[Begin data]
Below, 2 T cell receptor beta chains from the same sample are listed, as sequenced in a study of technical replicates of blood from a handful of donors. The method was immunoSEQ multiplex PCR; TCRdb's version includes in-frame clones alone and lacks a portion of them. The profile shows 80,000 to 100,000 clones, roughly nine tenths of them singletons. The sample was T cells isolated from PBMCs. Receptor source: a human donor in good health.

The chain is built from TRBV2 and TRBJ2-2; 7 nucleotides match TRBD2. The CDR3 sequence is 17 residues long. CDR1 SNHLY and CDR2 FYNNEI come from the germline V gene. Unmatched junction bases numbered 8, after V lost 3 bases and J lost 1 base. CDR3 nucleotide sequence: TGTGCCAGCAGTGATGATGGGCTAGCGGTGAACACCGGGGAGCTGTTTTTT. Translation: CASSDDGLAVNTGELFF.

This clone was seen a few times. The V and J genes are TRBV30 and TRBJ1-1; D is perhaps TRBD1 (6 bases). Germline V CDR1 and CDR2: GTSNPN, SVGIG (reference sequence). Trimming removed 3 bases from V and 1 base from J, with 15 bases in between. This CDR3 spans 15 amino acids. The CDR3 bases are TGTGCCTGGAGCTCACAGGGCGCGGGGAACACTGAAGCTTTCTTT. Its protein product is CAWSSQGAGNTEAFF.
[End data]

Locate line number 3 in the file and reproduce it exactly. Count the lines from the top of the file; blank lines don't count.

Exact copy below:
This clone was seen a few times. The V and J genes are TRBV30 and TRBJ1-1; D is perhaps TRBD1 (6 bases). Germline V CDR1 and CDR2: GTSNPN, SVGIG (reference sequence). Trimming removed 3 bases from V and 1 base from J, with 15 bases in between. This CDR3 spans 15 amino acids. The CDR3 bases are TGTGCCTGGAGCTCACAGGGCGCGGGGAACACTGAAGCTTTCTTT. Its protein product is CAWSSQGAGNTEAFF.